Thursday, June 14, 2007
Dodgers name Mueller interim hitting coach
LOS ANGELES -- The Dodgers fired Hall of Famer Eddie Murray as hitting coach Thursday after completing a three-game sweep of the NL East-leading New York Mets in which they got 31 hits and scored 18 runs.
The Dodgers are hitting just .261 and averaging 4.4. runs per game in Murray's second season as hitting coach.
Bill Mueller, hired as special assistant to general manager Ned Colletti during the offseason, will serve as interim hitting coach.
Colletti said the move had been considered for some time.
"We don't do anything here quick or without a lot of thought and a lot of compassion," he said during a telephone conference call. "We feel like there's a lot of the season left and the offense can be a lot better than it is. We decided to do it now."
Manager Grady Little said Murray was told of the decision following a 9-1 victory over the Mets on Wednesday night.
"I think his reaction was the normal reaction you would expect after hearing what we just told him," Little said. "The expectation for this offense was a lot greater. Hopefully a change will get it going. We felt like it was time to make a change.
"Eddie did a great job. Eddie's a great hitting coach, Eddie had a great career. Right now, we need more results," he said.
The Dodgers led the NL with a .276 batting average and a .348 on-base percentage last year -- Murray's first as their hitting coach -- and reached the playoffs as the NL wild-card team. They're 38-28 and a half-game behind the NL West-leading San Diego Padres despite hitting just .261 and averaging 4.4 runs per game.
The 51-year-old Murray is one of only three players in big-league history to get 3,000 hits and hit 500 homers. A switch-hitter who spent most of his career with the Baltimore Orioles, he played for the Dodgers from 1989-91 and again in 1997 before retiring with 3,255 hits and 504 homers.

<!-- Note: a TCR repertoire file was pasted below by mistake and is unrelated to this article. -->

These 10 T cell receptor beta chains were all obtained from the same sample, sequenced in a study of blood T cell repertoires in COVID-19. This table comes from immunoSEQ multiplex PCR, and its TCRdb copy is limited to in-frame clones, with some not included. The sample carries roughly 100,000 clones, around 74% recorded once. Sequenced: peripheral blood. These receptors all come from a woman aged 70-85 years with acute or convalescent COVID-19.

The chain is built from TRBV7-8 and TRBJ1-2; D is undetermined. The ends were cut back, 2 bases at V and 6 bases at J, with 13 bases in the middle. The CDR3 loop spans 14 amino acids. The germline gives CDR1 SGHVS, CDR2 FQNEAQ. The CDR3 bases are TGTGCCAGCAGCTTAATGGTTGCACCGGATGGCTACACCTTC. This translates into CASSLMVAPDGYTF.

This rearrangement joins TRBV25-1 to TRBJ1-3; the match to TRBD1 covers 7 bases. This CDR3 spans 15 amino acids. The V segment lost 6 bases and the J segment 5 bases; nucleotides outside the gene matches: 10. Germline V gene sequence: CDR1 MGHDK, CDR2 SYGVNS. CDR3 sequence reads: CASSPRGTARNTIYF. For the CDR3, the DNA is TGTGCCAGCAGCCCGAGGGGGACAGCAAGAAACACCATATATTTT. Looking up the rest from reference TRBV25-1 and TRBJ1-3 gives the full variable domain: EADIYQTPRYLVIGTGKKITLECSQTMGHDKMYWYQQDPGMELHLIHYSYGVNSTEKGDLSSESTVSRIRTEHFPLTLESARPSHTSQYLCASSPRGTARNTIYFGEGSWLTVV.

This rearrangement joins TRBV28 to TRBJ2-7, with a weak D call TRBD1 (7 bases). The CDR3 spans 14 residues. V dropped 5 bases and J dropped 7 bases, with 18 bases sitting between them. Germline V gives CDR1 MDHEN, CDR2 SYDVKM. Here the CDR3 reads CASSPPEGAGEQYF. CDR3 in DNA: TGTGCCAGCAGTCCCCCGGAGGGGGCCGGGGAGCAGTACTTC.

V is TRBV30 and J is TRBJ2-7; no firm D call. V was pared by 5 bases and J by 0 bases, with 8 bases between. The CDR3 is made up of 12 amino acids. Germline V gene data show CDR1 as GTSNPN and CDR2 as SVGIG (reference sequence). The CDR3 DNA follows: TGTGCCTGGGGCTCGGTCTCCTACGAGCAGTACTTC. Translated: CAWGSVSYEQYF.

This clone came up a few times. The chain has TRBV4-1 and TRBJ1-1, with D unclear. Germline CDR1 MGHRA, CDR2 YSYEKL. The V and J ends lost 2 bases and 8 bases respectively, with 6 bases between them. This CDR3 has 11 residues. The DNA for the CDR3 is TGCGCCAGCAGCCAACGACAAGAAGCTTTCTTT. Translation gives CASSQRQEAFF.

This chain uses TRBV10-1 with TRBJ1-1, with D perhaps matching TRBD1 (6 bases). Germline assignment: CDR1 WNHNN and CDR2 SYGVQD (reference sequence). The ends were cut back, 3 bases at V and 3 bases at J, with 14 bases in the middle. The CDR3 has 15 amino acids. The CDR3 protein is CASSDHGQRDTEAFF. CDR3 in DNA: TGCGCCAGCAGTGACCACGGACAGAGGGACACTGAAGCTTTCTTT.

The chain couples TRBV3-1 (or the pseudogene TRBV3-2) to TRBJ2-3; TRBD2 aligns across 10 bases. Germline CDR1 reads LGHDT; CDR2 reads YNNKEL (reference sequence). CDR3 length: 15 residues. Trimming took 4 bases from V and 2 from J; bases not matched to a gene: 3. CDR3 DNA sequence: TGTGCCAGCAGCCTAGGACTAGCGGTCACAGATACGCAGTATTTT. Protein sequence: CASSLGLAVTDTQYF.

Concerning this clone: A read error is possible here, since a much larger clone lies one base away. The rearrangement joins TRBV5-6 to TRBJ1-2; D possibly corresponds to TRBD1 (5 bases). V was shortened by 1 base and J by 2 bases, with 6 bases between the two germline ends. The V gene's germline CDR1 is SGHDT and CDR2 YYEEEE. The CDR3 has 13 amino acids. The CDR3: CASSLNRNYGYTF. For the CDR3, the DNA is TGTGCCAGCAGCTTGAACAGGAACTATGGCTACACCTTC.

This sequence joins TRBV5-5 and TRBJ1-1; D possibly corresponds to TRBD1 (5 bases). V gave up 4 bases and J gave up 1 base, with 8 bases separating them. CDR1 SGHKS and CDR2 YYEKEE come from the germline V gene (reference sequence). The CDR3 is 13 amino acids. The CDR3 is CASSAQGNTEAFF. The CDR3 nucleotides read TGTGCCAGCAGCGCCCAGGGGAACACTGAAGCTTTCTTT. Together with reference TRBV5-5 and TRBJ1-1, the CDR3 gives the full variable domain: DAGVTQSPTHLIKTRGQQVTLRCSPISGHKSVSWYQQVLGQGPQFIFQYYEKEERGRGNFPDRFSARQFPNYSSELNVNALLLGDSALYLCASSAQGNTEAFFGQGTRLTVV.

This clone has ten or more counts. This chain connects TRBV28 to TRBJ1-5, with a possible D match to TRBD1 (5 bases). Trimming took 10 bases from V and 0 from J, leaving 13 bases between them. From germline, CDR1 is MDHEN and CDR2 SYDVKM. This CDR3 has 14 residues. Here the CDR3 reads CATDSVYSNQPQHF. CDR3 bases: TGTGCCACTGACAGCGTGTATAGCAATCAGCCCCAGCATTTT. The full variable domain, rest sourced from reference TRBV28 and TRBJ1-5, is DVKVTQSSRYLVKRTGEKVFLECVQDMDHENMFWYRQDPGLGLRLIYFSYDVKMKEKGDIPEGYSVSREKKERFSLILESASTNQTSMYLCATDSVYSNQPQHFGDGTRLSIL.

The 36-year-old Mueller retired at the end of last season with a lifetime batting average of .291 in 11 seasons with the Giants, Cubs, Red Sox and Dodgers. He hit .326 for the Red Sox to win the AL batting championship in 2003 and was a member of Boston's world championship team the following year.
Mueller said Colletti and Little approached him Wednesday night about becoming the hitting coach.
"It's an interim spot. As the days go on, we'll see how it is, see how the process is," Colletti said. "We're trying to find the right person, the perfect fit for this. It might be Billy Mueller, it might not be Billy Mueller. In three weeks or so, he might say this is not his cup of tea.
"I can't think of anybody better who knows the organization, who knows the hitters, who knows hitting. We'll take it day by day and see where it leads," he said.
Mueller said it was far too soon to make a permanent decision but added: "I'm very excited about it."
"It's very difficult to think long-term -- it happened so fast," he said. "I'm not sure, because there are many factors in my own personal life that will determine whether I want to do this long-term."
Mueller said the first thing he wants to do is build a rapport with each player individually.
"I feel like once that starts to happen, everything improves," he said. "First will be the relationship with each guy, to build from there, to see where each guy is mentally as well as physically."